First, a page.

Ukrainian President Volodymyr Zelensky on Monday said Russia’s large-scale offensive in the eastern Donbas region had begun.
“We can now confirm that Russian troops have begun the battle for the Donbas, which they have been preparing for a long time. A large part of the Russian army is now dedicated to this offensive,” he said on Telegram.
“No matter how many Russian soldiers are brought here, we will fight. We will defend ourselves.”
Fighting has intensified in eastern Ukraine after Russia withdrew troops from the region around the capital Kyiv and refocused its efforts on the Donbas region that pro-Moscow separatists have partly controlled since 2014.
Shortly before Zelensky’s address, the regional governor of the eastern Lugansk region Sergiy Gaiday also announced the beginning of Russia’s much-anticipated attack.
“It’s hell. The offensive has begun, the one we’ve been talking about for weeks. There’s constant fighting in Rubizhne and Popasna, fighting in other peaceful cities,” he said on Facebook.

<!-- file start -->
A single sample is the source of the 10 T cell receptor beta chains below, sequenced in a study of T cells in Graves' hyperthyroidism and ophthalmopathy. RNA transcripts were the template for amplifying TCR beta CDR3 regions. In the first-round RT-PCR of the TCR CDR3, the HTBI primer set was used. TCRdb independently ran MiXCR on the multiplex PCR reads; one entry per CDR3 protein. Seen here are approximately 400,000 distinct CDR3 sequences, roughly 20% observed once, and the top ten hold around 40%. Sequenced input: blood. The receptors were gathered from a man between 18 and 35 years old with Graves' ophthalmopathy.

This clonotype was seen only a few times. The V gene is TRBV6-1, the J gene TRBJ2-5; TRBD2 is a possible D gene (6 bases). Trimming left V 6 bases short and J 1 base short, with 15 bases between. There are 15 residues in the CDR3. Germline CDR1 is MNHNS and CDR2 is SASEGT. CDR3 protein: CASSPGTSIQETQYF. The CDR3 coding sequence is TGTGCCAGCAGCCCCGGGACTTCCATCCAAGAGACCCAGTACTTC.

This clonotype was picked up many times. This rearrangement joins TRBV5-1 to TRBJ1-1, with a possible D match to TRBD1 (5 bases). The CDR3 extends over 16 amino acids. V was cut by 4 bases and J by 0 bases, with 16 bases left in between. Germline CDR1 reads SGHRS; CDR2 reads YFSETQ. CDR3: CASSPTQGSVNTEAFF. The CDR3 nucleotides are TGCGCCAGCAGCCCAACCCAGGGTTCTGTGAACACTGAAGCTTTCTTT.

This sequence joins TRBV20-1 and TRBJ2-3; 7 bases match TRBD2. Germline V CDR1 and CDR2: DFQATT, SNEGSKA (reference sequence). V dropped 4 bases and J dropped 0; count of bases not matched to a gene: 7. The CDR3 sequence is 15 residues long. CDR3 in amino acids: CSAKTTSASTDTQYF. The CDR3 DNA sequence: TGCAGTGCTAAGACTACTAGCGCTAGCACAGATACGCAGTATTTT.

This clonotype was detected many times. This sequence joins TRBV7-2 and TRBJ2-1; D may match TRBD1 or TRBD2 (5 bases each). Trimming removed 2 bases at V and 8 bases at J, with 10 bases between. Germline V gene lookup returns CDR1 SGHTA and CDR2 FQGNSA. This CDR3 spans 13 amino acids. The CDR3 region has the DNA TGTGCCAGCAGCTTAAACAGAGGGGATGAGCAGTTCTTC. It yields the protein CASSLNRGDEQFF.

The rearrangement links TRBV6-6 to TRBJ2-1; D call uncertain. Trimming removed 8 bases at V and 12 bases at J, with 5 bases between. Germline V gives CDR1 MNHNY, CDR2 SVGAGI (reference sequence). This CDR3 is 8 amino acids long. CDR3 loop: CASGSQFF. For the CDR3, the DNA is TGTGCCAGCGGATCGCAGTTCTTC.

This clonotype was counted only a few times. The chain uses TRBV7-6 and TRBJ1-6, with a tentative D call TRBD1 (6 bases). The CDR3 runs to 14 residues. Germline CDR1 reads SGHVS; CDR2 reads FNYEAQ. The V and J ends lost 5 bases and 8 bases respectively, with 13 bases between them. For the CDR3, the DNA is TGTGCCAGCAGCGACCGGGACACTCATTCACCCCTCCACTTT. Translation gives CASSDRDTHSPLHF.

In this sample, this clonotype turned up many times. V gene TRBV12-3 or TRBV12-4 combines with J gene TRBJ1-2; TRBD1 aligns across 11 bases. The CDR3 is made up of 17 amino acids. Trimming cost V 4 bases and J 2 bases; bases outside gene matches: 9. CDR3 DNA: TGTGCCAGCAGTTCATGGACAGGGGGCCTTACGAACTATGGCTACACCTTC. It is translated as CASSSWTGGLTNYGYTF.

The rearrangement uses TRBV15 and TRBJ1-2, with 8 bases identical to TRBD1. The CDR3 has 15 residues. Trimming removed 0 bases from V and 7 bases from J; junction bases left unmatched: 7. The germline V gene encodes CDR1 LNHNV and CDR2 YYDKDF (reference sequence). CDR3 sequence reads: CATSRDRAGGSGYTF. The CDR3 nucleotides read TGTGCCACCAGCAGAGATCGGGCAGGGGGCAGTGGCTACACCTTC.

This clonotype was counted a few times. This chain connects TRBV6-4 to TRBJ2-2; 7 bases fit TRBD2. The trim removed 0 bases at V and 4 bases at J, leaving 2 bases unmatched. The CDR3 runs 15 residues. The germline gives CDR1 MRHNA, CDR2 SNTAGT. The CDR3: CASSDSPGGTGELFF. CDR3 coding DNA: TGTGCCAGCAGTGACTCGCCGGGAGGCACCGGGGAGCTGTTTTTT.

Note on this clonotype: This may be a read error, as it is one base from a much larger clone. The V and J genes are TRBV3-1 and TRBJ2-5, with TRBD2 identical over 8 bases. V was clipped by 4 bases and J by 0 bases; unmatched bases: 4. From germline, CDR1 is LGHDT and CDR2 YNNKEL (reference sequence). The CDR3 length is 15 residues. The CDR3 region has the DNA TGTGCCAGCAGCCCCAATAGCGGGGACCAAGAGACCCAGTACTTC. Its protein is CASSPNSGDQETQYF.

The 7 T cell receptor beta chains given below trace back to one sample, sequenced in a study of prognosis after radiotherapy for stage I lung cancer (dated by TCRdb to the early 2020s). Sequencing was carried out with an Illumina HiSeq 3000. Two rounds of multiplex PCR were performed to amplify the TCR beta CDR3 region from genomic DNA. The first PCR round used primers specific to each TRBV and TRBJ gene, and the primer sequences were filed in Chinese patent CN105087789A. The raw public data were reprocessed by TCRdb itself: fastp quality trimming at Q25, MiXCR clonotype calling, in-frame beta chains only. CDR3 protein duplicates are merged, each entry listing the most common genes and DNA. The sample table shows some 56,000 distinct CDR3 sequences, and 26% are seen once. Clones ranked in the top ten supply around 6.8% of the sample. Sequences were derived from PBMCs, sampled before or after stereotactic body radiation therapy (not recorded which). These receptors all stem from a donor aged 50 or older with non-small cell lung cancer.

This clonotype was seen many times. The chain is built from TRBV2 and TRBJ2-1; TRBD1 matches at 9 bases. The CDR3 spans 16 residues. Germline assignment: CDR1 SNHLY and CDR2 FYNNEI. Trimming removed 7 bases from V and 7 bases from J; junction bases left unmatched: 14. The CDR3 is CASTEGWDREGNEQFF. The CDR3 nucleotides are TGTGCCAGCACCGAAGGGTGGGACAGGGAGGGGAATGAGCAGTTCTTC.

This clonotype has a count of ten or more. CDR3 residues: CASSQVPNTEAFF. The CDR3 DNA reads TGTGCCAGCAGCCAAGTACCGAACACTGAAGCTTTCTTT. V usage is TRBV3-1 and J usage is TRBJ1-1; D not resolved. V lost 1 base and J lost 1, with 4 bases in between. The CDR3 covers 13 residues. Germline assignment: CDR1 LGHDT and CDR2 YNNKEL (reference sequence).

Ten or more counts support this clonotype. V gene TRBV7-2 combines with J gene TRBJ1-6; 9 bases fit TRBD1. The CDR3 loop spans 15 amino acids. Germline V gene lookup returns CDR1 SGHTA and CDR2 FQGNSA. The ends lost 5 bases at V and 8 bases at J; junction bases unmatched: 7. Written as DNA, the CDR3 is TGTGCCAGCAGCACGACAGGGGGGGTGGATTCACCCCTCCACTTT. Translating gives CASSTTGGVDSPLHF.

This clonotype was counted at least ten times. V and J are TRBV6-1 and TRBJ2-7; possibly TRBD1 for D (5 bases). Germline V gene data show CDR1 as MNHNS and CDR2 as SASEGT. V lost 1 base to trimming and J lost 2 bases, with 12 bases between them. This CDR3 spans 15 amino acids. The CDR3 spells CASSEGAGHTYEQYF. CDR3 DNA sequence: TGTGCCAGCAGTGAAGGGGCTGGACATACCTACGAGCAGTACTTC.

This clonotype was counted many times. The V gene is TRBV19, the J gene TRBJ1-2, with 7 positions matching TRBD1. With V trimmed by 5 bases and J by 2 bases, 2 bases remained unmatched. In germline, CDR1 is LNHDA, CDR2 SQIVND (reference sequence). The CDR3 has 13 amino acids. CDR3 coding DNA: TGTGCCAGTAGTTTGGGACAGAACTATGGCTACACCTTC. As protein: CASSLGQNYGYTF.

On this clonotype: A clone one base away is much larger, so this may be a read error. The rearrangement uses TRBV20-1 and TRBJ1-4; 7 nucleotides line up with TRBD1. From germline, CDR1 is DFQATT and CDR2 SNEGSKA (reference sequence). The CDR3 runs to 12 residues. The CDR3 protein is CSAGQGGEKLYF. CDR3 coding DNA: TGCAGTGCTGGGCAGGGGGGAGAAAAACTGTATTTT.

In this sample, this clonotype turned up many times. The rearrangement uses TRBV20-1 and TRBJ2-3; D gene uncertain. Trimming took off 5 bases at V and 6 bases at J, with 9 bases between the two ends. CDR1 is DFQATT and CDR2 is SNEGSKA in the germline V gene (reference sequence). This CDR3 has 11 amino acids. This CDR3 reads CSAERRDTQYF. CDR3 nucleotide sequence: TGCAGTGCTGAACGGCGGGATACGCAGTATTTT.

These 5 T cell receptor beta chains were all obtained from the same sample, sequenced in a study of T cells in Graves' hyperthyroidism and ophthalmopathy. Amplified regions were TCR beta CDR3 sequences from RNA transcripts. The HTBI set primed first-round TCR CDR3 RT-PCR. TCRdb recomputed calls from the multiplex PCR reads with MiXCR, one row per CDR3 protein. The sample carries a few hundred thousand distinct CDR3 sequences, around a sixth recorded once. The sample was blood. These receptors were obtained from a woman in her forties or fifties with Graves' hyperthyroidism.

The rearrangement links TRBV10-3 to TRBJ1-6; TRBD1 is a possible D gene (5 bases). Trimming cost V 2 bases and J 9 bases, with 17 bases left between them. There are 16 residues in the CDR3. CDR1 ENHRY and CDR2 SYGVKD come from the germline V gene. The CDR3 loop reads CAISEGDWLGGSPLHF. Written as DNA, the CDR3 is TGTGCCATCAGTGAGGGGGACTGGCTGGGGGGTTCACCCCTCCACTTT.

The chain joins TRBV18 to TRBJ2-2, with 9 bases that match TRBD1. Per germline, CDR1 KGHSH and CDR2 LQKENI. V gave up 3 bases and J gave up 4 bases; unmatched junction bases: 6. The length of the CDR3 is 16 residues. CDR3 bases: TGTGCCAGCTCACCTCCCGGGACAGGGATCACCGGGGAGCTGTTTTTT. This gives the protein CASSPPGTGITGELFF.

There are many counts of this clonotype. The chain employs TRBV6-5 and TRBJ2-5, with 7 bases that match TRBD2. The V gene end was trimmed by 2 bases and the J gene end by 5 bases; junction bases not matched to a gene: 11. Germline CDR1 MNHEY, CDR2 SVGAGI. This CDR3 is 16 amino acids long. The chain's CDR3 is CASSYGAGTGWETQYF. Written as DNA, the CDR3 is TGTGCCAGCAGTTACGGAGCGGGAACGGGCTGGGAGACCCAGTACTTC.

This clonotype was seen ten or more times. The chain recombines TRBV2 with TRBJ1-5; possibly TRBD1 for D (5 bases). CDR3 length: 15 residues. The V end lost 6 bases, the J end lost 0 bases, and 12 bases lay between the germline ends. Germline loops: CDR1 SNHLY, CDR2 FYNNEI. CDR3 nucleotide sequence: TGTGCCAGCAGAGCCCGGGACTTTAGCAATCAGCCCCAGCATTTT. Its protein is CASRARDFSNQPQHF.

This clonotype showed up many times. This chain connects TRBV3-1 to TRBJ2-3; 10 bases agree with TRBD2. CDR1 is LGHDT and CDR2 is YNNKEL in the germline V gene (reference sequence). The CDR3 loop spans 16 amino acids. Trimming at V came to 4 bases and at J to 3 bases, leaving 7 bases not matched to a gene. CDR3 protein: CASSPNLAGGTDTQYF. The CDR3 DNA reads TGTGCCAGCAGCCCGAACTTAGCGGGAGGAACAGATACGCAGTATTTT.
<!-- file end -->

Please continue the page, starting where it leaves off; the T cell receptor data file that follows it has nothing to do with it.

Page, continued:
Russian shelling killed at least eight civilians in eastern Ukraine on Monday, according to local authorities.
Gaiday said four people died as they tried to flee the city of Kreminna in Lugansk, which Russian forces captured on Monday.
In the neighbouring region of Donetsk, regional governor Pavlo Kyrylenko said four other civilians died after Russian bombardment.
A large Russian offensive in the Donbas region had been predicted by Ukraine’s army for weeks.
Russian President Vladimir Putin said he launched the military operation to save the region’s Russian-speaking population from a “genocide” carried out by a “neo-Nazi” Kyiv regime.
Putin recognised the independence of two self-proclaimed separatist republics in Donetsk and Lugansk shortly before the full-scale Russian invasion began on February 24.
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